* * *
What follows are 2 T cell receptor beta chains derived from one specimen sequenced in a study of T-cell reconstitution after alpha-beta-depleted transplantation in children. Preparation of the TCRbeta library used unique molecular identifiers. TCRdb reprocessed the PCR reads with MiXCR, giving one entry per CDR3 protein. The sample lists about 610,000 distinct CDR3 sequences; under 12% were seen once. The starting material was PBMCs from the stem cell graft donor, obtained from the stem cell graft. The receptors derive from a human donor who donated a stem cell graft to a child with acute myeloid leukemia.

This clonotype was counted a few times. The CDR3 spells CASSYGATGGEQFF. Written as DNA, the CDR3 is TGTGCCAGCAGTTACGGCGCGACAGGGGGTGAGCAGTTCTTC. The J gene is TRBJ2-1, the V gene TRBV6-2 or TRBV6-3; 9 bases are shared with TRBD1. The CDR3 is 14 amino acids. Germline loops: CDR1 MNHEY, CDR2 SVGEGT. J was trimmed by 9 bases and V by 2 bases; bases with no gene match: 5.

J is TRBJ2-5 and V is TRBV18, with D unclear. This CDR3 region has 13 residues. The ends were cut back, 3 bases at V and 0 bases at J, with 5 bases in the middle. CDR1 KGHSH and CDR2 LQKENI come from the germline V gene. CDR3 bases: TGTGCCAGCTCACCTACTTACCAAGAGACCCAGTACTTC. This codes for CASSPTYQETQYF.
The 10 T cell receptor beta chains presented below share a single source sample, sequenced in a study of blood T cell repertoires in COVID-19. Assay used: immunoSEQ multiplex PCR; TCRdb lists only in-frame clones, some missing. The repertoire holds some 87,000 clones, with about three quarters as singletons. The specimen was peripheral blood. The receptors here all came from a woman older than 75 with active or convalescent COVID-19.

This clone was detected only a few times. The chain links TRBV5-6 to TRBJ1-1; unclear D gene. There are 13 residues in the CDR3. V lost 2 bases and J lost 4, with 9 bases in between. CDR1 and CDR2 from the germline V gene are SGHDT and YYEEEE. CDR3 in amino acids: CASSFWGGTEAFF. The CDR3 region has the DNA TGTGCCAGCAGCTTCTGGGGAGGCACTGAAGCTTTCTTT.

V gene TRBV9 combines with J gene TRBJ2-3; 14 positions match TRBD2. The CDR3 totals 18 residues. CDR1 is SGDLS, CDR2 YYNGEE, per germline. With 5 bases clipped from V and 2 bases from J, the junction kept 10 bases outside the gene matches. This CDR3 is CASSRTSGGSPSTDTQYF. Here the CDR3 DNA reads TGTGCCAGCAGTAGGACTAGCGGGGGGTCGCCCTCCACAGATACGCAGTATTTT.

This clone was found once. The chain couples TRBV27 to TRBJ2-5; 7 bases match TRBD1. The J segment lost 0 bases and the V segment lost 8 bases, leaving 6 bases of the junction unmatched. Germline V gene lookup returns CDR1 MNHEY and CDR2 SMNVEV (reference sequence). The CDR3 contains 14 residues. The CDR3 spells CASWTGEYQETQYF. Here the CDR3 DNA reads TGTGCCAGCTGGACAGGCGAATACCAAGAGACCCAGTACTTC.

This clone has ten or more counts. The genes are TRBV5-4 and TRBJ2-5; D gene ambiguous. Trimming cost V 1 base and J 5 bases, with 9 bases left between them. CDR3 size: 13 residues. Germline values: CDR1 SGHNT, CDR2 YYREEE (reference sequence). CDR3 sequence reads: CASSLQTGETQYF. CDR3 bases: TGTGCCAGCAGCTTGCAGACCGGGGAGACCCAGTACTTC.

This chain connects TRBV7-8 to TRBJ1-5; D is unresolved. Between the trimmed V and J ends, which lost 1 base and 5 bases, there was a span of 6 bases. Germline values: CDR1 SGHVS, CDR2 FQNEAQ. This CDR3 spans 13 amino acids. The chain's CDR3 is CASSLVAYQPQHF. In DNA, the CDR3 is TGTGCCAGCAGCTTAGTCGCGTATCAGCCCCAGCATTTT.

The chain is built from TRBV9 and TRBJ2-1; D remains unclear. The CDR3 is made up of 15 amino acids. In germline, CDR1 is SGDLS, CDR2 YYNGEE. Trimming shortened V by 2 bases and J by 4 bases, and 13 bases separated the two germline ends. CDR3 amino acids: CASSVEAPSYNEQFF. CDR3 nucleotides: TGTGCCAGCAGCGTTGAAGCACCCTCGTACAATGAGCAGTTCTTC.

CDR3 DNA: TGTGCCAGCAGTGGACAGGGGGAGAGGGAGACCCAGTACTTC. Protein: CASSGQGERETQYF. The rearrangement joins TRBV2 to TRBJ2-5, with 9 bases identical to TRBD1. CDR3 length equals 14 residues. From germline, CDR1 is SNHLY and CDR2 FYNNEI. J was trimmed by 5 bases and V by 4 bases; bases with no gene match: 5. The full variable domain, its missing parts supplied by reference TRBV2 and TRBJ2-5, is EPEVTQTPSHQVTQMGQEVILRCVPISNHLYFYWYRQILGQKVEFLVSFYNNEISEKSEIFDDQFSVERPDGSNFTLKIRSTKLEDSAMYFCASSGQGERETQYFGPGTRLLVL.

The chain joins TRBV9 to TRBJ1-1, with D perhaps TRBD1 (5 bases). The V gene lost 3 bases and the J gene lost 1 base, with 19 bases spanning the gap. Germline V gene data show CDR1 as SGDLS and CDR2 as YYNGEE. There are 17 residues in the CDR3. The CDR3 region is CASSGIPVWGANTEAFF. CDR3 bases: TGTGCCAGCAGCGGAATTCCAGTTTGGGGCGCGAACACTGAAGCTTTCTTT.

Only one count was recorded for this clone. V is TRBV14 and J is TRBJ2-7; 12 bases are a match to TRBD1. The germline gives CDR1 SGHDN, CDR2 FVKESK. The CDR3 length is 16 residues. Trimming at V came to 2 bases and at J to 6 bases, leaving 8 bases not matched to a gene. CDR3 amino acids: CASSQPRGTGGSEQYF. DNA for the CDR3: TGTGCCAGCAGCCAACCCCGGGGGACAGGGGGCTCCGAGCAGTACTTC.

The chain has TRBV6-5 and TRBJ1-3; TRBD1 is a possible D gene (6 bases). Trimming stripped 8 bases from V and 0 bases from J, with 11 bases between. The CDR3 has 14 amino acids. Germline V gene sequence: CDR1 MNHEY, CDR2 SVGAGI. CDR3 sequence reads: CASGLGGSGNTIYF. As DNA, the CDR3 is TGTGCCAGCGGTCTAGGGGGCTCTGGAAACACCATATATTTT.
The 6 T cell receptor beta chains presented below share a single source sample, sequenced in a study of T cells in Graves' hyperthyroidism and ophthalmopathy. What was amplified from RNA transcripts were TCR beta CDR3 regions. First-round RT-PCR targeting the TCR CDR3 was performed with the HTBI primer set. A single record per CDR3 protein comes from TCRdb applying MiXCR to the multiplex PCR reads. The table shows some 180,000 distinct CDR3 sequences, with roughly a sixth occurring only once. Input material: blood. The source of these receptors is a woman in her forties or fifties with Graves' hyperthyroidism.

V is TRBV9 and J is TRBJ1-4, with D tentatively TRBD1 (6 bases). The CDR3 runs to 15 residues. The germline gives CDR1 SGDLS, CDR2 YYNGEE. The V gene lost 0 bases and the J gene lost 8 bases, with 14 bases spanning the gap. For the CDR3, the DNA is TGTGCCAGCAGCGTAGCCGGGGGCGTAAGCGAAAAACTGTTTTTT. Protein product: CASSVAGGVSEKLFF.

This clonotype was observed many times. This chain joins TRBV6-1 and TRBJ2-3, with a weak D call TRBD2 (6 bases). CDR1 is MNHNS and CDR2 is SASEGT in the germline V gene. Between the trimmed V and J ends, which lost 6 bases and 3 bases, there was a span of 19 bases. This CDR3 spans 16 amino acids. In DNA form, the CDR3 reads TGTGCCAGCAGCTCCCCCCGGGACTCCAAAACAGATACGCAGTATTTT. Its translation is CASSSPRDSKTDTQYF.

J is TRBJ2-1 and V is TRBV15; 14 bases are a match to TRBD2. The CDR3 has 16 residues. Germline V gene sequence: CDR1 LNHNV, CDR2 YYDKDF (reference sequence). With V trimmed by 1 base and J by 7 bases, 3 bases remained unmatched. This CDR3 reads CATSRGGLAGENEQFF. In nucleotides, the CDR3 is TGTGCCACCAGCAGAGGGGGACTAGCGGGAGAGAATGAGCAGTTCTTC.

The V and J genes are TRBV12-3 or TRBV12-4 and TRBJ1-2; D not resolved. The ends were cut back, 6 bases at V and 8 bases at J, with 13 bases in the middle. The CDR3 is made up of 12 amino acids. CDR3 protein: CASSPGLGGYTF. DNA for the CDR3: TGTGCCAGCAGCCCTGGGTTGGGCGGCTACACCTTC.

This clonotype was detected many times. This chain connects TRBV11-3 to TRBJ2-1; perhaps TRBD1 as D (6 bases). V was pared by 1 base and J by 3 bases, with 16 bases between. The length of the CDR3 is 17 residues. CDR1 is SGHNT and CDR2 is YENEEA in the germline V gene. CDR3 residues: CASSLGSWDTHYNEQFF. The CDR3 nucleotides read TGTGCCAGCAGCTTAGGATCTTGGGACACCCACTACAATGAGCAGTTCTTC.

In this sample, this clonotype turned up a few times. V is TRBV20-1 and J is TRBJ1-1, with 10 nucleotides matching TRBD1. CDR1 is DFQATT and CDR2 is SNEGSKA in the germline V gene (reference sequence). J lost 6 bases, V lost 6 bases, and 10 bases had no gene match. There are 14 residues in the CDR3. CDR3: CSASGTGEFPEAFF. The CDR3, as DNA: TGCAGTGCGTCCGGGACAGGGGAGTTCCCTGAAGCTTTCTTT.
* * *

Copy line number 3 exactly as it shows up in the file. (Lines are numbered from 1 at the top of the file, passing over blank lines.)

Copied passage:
J is TRBJ2-5 and V is TRBV18, with D unclear. This CDR3 region has 13 residues. The ends were cut back, 3 bases at V and 0 bases at J, with 5 bases in the middle. CDR1 KGHSH and CDR2 LQKENI come from the germline V gene. CDR3 bases: TGTGCCAGCTCACCTACTTACCAAGAGACCCAGTACTTC. This codes for CASSPTYQETQYF.